How To Sell That Perfect Fit

We all know the feeling of finding that perfect school. That one campus which you step onto and immediately feel like home. Getting that acceptance letter in the mail can feel like the highlight of your life, but once all the immediate commotion settles down, it's time to get to business. For some people that perfect fit just happens to be exactly what their parents are looking for as well, however, sometimes a bit of prodding, perhaps due to distance, degree or some other factor, is needed to get everyone on board with you. If/When that time comes, here are some tips for selling your perfect school

Sell it to yourself

You are your own worst enemy. Psyching yourself out is easily one of the quickest ways to close a door, so once you've found your perfect college, the first person you need to sell it to is yourself. Not only does this process help solidify your own beliefs on the University, but it also starts forming an argument (and some counter arguments) that you can use in more formal conversations. Convincing yourself may lead you to some new research that you may not have focused on previously. Use this time to come up with counter arguments the person you're selling this school to might make, and prepare responses to these gripes. Just remember however, a prepared individual is very different than a prepared answer, be flexible and knowledgeable, not just a robot.

Bring leverage

Walking into a sales pitch for a college should be treated just the same as a professional sales pitch in the workforce, meaning it's not enough just to know your product (in this case perfect school). Beyond just arguments for your school, bring evidence. This doesn't have to be physical, but school rankings, cost of living numbers, successful alumni, and benefits beyond just what the school's website lists are often key factors in a decision, and should be used accordingly.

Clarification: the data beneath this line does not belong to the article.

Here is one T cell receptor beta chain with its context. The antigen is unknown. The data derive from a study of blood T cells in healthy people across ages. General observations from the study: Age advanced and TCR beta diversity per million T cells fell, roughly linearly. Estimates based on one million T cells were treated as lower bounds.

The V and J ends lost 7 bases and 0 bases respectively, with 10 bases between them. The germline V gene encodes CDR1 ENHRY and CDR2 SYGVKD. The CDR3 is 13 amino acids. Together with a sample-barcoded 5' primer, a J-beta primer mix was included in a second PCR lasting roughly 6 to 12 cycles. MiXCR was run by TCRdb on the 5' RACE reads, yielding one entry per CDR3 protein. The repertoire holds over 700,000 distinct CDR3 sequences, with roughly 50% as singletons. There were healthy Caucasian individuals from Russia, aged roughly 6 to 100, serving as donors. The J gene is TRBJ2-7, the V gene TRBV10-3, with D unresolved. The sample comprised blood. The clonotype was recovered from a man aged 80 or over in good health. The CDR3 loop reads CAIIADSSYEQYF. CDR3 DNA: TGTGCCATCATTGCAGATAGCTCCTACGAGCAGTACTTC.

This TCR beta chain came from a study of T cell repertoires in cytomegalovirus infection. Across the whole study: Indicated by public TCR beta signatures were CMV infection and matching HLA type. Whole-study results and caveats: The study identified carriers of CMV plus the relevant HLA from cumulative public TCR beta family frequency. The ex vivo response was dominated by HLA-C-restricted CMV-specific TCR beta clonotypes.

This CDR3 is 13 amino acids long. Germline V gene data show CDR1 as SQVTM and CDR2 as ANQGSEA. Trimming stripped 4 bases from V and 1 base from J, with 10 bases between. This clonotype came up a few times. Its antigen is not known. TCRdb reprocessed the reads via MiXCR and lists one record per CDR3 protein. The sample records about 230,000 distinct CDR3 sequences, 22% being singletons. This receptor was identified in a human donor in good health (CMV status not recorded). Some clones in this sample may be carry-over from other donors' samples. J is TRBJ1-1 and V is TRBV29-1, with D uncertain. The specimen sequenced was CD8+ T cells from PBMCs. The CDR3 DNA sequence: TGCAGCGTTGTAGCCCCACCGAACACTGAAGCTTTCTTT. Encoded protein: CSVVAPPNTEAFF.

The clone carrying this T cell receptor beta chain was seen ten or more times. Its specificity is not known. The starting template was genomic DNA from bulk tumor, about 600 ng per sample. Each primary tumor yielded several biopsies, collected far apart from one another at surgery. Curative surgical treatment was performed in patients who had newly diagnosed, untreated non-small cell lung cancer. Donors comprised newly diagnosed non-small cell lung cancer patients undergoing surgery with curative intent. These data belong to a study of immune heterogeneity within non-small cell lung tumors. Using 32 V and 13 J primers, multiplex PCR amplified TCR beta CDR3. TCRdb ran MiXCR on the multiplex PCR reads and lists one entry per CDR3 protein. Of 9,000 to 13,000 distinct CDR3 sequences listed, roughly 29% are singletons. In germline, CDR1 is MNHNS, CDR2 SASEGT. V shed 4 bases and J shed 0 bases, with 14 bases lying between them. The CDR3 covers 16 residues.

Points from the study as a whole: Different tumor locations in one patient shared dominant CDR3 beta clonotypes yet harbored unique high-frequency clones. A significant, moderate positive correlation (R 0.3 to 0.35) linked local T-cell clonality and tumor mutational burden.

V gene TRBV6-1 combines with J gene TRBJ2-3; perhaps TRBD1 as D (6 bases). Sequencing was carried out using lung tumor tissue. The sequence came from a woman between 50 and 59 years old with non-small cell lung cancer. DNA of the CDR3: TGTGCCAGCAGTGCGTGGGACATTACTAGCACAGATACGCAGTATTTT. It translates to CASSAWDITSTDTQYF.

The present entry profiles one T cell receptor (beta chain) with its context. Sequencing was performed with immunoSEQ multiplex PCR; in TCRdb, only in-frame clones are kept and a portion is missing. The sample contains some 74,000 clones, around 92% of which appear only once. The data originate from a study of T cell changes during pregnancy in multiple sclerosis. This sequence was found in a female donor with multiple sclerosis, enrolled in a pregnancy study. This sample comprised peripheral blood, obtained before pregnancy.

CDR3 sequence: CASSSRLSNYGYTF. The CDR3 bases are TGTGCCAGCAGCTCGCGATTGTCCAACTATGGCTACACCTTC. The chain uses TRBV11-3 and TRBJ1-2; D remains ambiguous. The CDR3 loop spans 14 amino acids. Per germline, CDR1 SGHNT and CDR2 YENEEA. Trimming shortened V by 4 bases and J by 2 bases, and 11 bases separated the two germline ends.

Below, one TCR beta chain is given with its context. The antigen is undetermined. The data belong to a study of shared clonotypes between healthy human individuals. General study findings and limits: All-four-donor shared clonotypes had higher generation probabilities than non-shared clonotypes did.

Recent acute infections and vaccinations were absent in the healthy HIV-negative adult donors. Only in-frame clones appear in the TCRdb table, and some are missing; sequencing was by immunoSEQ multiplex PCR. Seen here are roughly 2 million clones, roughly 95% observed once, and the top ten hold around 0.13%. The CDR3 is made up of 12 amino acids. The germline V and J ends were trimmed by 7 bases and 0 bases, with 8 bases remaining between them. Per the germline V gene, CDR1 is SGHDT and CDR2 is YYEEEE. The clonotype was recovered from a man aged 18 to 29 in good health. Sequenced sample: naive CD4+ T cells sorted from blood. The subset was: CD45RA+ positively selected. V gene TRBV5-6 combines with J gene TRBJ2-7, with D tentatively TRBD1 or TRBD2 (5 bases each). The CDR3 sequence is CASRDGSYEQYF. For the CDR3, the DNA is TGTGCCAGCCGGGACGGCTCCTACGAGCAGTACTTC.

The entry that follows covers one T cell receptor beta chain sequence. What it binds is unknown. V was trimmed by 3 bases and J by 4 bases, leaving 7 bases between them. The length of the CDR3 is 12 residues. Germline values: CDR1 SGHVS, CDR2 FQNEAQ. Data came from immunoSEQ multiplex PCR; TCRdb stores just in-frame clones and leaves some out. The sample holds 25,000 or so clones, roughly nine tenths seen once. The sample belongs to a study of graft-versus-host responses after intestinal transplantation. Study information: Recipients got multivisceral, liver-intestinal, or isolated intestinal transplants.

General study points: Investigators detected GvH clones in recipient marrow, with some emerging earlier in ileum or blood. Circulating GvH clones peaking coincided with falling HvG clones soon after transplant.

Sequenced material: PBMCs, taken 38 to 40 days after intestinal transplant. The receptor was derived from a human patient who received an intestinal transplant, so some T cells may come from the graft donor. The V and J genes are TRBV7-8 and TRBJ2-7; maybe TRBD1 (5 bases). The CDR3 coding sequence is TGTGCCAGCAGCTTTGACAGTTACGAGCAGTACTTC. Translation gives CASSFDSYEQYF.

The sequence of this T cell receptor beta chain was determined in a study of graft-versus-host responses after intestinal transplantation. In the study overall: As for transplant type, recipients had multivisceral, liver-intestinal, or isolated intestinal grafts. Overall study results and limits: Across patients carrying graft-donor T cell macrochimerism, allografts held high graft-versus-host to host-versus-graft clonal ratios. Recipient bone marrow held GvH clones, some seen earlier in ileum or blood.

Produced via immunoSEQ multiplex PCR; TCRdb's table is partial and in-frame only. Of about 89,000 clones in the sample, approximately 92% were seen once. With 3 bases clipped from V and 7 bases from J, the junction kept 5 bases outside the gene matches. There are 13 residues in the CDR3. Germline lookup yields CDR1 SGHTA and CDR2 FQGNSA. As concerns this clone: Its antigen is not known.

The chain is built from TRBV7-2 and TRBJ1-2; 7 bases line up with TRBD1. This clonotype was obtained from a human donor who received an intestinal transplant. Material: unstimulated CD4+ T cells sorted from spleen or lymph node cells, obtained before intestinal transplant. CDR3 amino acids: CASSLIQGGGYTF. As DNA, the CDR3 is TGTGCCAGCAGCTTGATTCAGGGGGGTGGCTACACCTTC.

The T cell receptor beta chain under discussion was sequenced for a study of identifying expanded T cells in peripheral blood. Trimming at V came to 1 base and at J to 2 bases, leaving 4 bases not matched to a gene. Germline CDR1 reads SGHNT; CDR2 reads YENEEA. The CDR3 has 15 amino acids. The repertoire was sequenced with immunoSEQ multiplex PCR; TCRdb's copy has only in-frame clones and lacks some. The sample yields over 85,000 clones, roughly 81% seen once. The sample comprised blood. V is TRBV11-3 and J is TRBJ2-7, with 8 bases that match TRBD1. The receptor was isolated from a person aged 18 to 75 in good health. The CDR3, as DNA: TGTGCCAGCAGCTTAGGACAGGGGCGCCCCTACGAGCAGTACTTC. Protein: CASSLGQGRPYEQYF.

Make concessions but don't give up the fight

Bargaining is a game of give and take, and it's rare you'll walk into a pitch without giving a bit in return. Offering to help cover costs by taking on a summer or part-time job, accepting to take a double major or a minor in something if an argument over the relevancy of a degree comes up, setting a schedule of Skype/Facetime sessions that both parties regularly adhere to if distance is a concern. Sometimes giving up on small battles to win the war is worthwhile. What counts as a concession is different in every situation, however just remember that sometimes doing something you might consider tedious or overbearing might just be the small price to pay for the school of your dreams. Head over to Synocate to learn more about schools and make your decision much easier.